Hornady OAL Gauge is Driving me Crazy(er)!

Patriot007

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Sep 14, 2019
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301
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South Ga.
I spent a couple hours today trying to get consistent CBTO readings on my Ruger Hawkeye 270 and some Nosler ABLR bullets. The readings are all over the place. I've had more consistent results with some other bullets. I try to be consistent, firm but not too firm, give it a couple taps. I got a few clumps of measurements, but the SD on 30 measurements was .02, if I remember right, and the ES was 67 thousandths! I didn't try burning incense or chanting mantras, but what's the frigging secret for getting repeatable readings with this thing? It must work or people wouldn't have used it all these years. I'm ready to put it away and try Erik Cortina's "Jam Method".
I have use the Jam measurement method for years before Eric ever said a word about it. Jamming the bullet into the lands is a REAL measurement. Find your JAM, Back off 20 or 30 thou and start your seating there. Any other measurement is like chasing a UNICORN, a big waste of time. As long as you don't seat on top of your jam measurement, you can never go wrong. If you listen real close to Eric and F-Class John, they are giving away very accurate Trade secrets.
 

cajun

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Dec 11, 2007
Messages
445
I find when using the hornady tool it helps to insert a dowel or coated cleaning rod in the muzzle. Then you can work the bullet back and forth and find when it just touches. Some of the variance comes from how hard you are pushing into the lands. Also you can measure the hornady case and your fired brass with a headspace comparator and just account fir the difference.
 

C1Pro

Active Member
Joined
Apr 7, 2011
Messages
25
I spent a couple hours today trying to get consistent CBTO readings on my Ruger Hawkeye 270 and some Nosler ABLR bullets. The readings are all over the place. I've had more consistent results with some other bullets. I try to be consistent, firm but not too firm, give it a couple taps. I got a few clumps of measurements, but the SD on 30 measurements was .02, if I remember right, and the ES was 67 thousandths! I didn't try burning incense or chanting mantras, but what's the frigging secret for getting repeatable readings with this thing? It must work or people wouldn't have used it all these years. I'm ready to put it away and try Erik Cortina's "Jam Method".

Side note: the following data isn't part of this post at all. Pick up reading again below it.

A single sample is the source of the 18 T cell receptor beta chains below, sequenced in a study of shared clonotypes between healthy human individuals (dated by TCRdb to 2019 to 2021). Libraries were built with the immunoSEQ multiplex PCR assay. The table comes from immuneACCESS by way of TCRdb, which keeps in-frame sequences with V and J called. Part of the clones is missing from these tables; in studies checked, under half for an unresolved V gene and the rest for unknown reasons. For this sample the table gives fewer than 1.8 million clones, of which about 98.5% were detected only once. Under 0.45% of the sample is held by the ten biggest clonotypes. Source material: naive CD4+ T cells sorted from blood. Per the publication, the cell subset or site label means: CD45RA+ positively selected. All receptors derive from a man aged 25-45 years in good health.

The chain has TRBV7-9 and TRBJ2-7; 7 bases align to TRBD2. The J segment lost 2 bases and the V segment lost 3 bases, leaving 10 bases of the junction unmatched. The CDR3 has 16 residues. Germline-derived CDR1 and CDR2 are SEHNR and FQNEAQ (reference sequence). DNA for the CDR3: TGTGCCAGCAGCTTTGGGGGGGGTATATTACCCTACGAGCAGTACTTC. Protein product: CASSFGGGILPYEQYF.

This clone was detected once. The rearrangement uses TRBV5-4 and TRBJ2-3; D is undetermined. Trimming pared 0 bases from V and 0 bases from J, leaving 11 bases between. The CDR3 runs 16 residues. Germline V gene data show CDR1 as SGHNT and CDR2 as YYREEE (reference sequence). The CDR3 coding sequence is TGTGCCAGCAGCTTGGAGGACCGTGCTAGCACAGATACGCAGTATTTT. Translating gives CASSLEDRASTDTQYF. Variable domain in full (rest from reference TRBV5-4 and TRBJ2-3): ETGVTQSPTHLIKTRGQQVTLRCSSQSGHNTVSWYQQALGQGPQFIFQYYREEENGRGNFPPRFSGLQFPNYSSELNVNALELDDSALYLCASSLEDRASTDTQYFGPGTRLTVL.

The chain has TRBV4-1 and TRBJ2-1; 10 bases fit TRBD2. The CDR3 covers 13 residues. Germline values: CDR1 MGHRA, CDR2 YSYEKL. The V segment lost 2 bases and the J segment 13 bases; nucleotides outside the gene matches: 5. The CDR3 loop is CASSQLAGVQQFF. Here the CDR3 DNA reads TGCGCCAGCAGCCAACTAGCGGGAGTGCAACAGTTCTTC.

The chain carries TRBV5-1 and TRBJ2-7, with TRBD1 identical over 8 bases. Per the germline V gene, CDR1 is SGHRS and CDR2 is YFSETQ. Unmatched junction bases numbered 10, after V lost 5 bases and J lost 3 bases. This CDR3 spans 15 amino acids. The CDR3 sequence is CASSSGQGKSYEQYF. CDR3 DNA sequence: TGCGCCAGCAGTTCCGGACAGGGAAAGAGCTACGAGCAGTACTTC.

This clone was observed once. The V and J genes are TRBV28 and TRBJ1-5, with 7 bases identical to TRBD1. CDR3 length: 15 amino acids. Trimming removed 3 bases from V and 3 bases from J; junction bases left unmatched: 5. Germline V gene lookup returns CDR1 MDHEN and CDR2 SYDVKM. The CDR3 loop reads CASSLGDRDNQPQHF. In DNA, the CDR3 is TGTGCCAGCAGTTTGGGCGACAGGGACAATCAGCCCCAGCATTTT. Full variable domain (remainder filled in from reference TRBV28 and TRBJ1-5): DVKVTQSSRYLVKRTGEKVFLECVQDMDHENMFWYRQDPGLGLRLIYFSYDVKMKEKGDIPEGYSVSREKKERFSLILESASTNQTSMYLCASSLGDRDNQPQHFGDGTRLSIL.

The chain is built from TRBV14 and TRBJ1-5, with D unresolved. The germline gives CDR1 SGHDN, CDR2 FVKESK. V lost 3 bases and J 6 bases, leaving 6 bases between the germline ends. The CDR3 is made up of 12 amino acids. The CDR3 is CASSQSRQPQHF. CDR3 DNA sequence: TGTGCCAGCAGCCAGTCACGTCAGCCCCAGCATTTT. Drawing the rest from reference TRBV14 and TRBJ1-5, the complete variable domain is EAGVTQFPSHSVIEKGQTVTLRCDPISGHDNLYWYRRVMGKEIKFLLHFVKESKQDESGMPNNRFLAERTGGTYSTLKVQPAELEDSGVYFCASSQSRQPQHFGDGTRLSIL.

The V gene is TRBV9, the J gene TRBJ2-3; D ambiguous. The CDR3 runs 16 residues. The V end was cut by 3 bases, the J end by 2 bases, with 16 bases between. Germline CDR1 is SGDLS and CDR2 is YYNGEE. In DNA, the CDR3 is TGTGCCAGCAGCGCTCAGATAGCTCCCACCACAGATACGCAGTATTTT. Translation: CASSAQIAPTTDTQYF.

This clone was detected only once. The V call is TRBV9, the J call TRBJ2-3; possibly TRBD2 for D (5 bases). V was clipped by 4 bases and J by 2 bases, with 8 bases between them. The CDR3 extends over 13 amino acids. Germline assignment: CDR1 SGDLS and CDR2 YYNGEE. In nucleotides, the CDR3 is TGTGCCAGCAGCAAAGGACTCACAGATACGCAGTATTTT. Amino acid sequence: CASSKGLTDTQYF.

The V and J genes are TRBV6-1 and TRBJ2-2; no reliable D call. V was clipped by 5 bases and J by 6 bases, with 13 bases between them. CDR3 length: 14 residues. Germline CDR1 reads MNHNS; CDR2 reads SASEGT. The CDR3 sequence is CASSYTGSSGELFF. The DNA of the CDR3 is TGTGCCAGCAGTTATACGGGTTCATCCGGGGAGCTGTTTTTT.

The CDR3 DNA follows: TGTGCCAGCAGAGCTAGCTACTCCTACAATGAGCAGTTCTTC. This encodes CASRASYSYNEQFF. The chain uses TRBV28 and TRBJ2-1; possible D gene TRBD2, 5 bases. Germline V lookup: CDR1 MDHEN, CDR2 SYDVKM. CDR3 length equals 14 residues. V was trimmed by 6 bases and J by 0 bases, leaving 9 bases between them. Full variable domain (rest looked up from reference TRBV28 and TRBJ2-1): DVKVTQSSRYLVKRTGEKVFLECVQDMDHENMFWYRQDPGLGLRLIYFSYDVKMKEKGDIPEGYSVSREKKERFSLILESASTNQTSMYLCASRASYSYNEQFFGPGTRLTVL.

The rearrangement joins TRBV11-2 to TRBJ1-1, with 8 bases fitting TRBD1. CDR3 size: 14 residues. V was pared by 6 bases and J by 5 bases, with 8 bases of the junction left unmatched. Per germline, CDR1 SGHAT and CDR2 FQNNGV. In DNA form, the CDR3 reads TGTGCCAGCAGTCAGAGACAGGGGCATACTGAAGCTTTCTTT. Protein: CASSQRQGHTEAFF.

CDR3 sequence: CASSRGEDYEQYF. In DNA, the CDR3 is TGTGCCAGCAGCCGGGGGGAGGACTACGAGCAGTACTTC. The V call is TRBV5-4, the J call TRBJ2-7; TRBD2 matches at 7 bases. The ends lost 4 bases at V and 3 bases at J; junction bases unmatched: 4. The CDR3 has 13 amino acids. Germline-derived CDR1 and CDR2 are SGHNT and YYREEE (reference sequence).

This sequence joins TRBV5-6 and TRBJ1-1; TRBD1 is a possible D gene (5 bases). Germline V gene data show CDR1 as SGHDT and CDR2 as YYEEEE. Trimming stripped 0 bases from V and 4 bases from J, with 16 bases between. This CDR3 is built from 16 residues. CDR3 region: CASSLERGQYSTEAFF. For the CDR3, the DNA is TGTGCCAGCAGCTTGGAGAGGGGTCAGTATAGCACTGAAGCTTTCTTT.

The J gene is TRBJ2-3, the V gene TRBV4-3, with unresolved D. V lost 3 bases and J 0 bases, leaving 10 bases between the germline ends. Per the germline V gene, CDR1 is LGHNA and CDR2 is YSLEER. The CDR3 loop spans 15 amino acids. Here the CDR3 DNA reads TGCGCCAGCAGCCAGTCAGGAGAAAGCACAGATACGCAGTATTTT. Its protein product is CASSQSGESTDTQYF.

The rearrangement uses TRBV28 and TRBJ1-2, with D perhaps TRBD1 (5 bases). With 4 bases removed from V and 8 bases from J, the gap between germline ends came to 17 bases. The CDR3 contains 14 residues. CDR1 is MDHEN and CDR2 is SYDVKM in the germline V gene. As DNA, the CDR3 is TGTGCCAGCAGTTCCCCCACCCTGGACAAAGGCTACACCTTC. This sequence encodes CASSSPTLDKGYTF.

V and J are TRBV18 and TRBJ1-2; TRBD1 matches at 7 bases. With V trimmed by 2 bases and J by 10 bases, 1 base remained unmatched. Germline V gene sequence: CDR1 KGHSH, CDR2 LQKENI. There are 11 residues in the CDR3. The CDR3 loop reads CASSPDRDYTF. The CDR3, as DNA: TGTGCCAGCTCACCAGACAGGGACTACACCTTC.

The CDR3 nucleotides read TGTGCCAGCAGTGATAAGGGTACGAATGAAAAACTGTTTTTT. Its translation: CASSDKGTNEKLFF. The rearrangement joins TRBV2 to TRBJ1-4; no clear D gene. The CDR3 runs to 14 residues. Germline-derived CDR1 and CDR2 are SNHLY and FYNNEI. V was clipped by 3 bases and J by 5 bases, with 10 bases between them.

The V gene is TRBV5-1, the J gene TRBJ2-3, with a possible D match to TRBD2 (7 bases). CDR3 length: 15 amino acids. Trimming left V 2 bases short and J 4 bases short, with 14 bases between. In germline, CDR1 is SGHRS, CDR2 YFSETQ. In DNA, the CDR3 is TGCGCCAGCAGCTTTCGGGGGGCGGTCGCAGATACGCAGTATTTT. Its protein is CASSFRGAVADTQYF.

C1Pro

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Joined
Apr 7, 2011
Messages
25
I had issues with consistency and like Dog Rocket says, touch can be an issue. The rod on the Hornady is plastic, which IMHO, has not feel. I switched to Brownells, Sinclair Seating Depth Gage #59-4000, which is a steel rod, absolute feel and no sacrificial case. Problems solved.
 

freddiej

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Aug 10, 2010
Messages
671
Location
Carson City, NV
I have questions due to the fact I was a long range target shooter back in the early 1990's and this always came up. I had the same frustrations with my 300 Win Mag back in 1,000 competition. Have you ever thought of measureint eh the individual lengths of your slugs? if not, try it and see how much they vary in your box of 100. Sierra, and yes I am going to name names on this, used to use 3 to 5 different sets of dies for their match slugs in each box. this caused varying lengths from the 0.300" diameter to the tip and to the rear. this caused all wholly hell with certain guys I knew. now if the projos in question are made like the old Sierra slugs are then I would say that your frustration is not the jig but the slugs. I have used this gauge for many years and found it to be within 0.0005 to 0.0015" each time with the same slug. I recently used 4 slugs to get an aggregate with the 500 piece box I have of HPBT Hornady slugs. they came out as I expected.. 0.022" meaning they were a mix of several different sets of swaging dies in the same box. not a big deal with hunting slugs. now I did that with some other slug brands, Barnes, Nosler, and Speer. Speer was average at 0.019" Nosler was good at 0.009" and Barnes was super at 0.004". I also measured the over all length of the slugs themselves and found about the same variation in their length as overall cartridge length. I understand the frustration but when you have gone through this and found the cause, the solution is obvious. don't worry about COAL variation, where the slugs hit the lead will be pretty consistent since the seating die uses a consistent diameter to seat the slug/projo. your lead to ogive should be within 0.005". this is coming from many years of reloading and long range target.